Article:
inFamous Second Son and First Light had just shipped. We’d completed three big and two small games in the series, spanning nine years of work. The PS4 was still pretty new, and yet it was time for us to move on from inFamous. You could feel it in the room.
So we set off towards an uncertain future — to conceive and create a new game — but starting that process without the faintest idea of what the final product would be. We launched ourselves into the unknown…
Early on, we concluded that we wanted to build a large, open world experience — and one that featured melee combat. But beyond that we were uncertain. Pirates? Rob Roy? The Three Musketeers? All these were considered — but we kept coming back to feudal Japan and telling the story of a samurai warrior. Then one fateful fall afternoon we found a historical account of the Mongol invasion of Tsushima in 1274, and the entire vision clicked into place.
Here’s some of the very first concept paintings we did — shortly after deciding this was our path:
We had a lot of creative problems. We wanted to tell the tale of one of the only samurai who survived the initial assault, but what was his story? Who would our adversary be? Could we structure a game and story that featured a relatable, human experience — but also surround it with an anthology of other stories to explore? And how would we present the story? The world we were building had no modern technology, so no cellphones to help us communicate with the player, no glitzy super-powers to create visual spectacle. Oh, and the entire game would collapse if we couldn’t figure out how to make melee combat work. We had some serious problems to get to work on.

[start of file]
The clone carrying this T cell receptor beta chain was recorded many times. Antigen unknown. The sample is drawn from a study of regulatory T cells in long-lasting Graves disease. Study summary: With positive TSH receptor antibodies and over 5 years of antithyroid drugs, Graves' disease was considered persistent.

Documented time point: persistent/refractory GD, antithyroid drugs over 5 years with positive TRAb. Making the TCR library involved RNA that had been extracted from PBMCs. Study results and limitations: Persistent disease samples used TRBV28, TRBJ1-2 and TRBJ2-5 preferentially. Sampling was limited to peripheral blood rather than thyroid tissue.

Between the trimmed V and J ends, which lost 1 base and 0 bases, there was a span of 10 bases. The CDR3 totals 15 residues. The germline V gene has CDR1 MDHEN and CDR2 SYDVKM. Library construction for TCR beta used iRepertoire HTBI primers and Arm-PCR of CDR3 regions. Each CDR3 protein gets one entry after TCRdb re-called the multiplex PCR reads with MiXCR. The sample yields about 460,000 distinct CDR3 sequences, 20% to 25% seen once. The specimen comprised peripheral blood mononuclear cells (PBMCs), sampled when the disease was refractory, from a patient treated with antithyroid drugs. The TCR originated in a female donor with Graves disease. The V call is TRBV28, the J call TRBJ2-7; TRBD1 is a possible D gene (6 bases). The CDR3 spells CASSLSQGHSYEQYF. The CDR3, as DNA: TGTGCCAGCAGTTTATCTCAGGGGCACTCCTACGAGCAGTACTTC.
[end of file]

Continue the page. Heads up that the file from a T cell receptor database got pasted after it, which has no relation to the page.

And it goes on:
We’d helped launch the PS4 with Second Son. We’d built our rainy home of Seattle and a powerful visual effects system to provide visual sizzle. Now we were trying to build a place half a world away and more than 700 years in the past… that’s a lot of distance to cover. But the real challenge? The scale. Nothing was immune. World size, foliage placement, dialog lines, missions, characters. These things didn’t just increase, they multiplied. 5x, 10x, 20x, even 40x in some cases. And none of the tools from InFamous were up to the task…. except for our visual effects system.
At times, the task seemed impossible. The game got away from us a little bit — it felt like we were wrestling an octopus. We had trouble just keeping track of the state of the game. Was it playing better with yesterday’s new changes? It’s a simple question to ask, but hard to answer unless you can cancel all your meetings for a week and play through the game. (Shout out to our amazing QA team who came on and provided excellent counsel in the late stages!)
In the end, what pulled us through this six (!!!) year project? I think the key was the clarity of the original vision. Unlike any project I’ve previously worked on, Ghost of Tsushima’s topline vision stayed almost entirely unchanged throughout years of development. The story evolved, the combat went through countless iterations, but the vision was clear from the first presentation to today: “A lone Samurai survives the Mongol invasion of Tsushima, and is forced to reinvent himself to save his island home.”
This has been a remarkable project that has tested us as game creators. Along the way we came to trust ourselves a little bit, and to trust players too. So, It is with great pleasure and immense pride that we present Ghost of Tsushima to you today. It’s the best work we’ve ever done as a studio, and we hope you enjoy your time with it!